The core principle of sound garden and landscape design is to meet the needs of the plants first and foremost. All other desirable objectives fall into place with less time, money, effort, and ongoing long-term maintenance than people invest – often begrudgingly, if not resentfully – into their conventional gardens and landscapes. The frustration and struggle for desired results can for the most part be avoided. What can’t be avoided is the culturally conditioned human desire to impose our will and wants on the plants, by which we manage to get in our own way and work at cross purposes against ourselves unintentionally. Our ambivalence towards, disconnection from, and fear of nature manifest overtly as efforts to control aspects of nature and by extension, nature herself. The last laugh is on us however since all attempts to impose control will be trumped by the global warming wildcard, which is manifesting as weather pattern disruption and increased weather extremes on the micro scale observable on the ground. On a larger scale, we’re just starting to observe and track how plant and animal species respond en masse but what we lack is the ability to measure the subtle qualitative shifts in relationships between species within ecosystems. An informed systems perspective doesn’t focus on individuals or even individual species but the RELATIONSHIPS between individuals, between groups of individuals, between groups of groups, and so on.

    The most difficult aspect to teach and demonstrate about high quality nature-smart garden/landscape design that simultaneously meets the needs of plants and people is that it’s largely invisible unless one makes a concerted and conscious effort to discern patterns and principles. Nature speaks in patterns, cycles, and rhythms and we have allowed ourselves to become deaf and dumb to her language. Subjectively, people who experience good garden/landscape design can say that it looks and feels good but are hard pressed to say why. Prospective and actual clients of nature-smart designers can’t and don’t value what they do not see, appreciate, or understand.

    When I said that client frustration and struggle for desired garden and landscape results can be avoided, it’s predicated upon the sophistication of a client and his or her self-edification, otherwise it’s an uphill battle slogging knee deep through molasses to overcome the absence of literally decades of environmental literacy which American culture doesn’t inherently foster or cultivate. For the most part, clients care only about getting their garden problems solved or their irritations soothed as quickly as possible for as little money as possible. I have both observed and experienced that the “how” didn’t really matter to them although the HOW makes all the difference in the end results that clients narrowly focus upon. The HOW is the heart of the process of the manifestation of nature-smart design from concept to experiential reality and the practical application of nature-smart principles towards real world problem solving.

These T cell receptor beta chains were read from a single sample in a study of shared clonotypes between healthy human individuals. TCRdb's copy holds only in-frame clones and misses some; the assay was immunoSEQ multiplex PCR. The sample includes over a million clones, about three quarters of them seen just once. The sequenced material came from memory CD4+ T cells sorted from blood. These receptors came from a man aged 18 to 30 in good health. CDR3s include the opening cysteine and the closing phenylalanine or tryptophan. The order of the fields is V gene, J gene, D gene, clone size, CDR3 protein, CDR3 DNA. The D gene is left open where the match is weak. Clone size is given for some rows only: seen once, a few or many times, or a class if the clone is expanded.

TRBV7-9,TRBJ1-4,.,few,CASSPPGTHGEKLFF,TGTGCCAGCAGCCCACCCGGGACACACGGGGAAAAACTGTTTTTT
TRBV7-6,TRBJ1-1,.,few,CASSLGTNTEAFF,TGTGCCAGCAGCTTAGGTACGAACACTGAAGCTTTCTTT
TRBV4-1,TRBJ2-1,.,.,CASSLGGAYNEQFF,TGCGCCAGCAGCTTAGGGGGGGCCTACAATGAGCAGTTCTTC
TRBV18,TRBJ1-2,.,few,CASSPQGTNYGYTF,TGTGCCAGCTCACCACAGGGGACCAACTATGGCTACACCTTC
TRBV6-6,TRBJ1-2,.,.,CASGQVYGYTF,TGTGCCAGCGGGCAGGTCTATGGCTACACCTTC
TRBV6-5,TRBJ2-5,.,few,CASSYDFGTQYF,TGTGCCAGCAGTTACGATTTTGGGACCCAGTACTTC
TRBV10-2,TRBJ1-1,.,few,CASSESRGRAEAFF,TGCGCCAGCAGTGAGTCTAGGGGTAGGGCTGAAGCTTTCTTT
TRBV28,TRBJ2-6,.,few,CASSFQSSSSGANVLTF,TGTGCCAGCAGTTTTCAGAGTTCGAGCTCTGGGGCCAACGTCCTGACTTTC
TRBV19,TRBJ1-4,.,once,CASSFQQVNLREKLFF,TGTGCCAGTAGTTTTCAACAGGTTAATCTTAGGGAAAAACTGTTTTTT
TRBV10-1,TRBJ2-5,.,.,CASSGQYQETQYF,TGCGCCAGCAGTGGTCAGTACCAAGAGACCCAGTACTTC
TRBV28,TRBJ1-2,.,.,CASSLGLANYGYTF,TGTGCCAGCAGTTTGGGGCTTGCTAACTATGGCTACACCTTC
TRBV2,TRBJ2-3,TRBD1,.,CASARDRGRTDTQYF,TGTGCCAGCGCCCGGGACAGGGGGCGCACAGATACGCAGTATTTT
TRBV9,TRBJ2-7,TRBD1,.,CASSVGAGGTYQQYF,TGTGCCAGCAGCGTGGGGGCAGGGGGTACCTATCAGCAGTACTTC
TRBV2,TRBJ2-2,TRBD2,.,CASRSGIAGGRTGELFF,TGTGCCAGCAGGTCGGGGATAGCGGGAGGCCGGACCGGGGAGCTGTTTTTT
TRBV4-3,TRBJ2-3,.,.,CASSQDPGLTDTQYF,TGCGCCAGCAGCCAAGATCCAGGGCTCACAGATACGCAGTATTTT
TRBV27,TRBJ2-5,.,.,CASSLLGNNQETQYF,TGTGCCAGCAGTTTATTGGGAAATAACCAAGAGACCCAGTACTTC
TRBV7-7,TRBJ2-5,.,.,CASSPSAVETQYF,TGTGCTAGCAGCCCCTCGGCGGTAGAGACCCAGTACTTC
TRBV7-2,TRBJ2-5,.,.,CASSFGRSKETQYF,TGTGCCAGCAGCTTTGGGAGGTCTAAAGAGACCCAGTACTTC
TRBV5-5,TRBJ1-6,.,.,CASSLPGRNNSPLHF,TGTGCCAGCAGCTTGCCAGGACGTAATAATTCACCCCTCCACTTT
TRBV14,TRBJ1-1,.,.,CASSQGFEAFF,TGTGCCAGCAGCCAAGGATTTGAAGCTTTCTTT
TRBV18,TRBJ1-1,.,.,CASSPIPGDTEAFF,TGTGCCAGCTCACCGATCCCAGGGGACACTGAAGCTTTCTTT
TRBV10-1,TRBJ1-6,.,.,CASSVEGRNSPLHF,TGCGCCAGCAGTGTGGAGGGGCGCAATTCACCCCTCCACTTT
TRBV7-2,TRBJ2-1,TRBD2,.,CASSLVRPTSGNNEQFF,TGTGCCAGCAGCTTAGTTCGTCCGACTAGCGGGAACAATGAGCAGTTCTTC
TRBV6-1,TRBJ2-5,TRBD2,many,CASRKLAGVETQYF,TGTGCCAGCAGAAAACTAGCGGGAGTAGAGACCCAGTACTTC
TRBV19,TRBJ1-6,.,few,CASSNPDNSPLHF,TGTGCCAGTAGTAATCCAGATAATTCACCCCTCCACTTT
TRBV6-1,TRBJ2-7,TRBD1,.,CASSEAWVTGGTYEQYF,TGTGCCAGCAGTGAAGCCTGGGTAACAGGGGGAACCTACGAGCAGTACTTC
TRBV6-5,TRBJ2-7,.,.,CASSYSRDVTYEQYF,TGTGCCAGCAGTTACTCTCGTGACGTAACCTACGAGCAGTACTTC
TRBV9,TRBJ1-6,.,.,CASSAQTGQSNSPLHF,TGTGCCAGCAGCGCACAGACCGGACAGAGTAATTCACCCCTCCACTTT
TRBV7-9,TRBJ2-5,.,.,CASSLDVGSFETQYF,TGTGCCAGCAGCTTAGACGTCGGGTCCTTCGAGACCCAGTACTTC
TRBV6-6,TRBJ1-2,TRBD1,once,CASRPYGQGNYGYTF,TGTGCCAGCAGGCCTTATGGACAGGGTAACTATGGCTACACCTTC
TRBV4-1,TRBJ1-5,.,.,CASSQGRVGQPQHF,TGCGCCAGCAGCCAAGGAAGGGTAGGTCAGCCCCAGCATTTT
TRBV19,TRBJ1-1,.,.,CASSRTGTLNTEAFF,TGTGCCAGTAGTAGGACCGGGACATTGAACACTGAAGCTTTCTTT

Until environmental literacy becomes an epidemic and more natural to us than the immersion into the technological bath that Millennials have become accustomed to, self-employed eco-entrepreneurs and nature-smart designers looking for companies to work for are going to have a hard time finding niches that sustain them professionally and financially.

  5. Maureen Calamia

    Love this article, Richard. I was drawn to the topic of this blog because my son is entering college in September with concentration in Environmental Science/Conservation Biology. I do really hope that these avenues open up as you say. Because, as of right now, seems very tough to get jobs in this sector. But we are going in the right direction and I am hopeful that there will be lots of new emerging, green jobs in the near future.

    And, of course, I am part of this sector myself. As a Feng Shui and Bau Biologie consultant, I am an “Outside/In Consultant”. My focus is to create indoor environments that help people connect more deeply to the natural world.

    So thanks for this, Richard. I will re-post on all my social media sites!

  6. Kathleen D Robinson

    This is a very interesting article, as I am about to retire from my flower shop, and will need another lower impact career. Growing organic flowers & veggies in my new backyard is an option, and teaching folks to be locavores is a hopeful wish for me. I will be happy not to be importing chemical laden boxes of blooms from all over the world as I am now, tho now I do use local flowers as often as possible, but long winters in Maine make it difficult. I am hopeful for the next stage.

  7. Krishna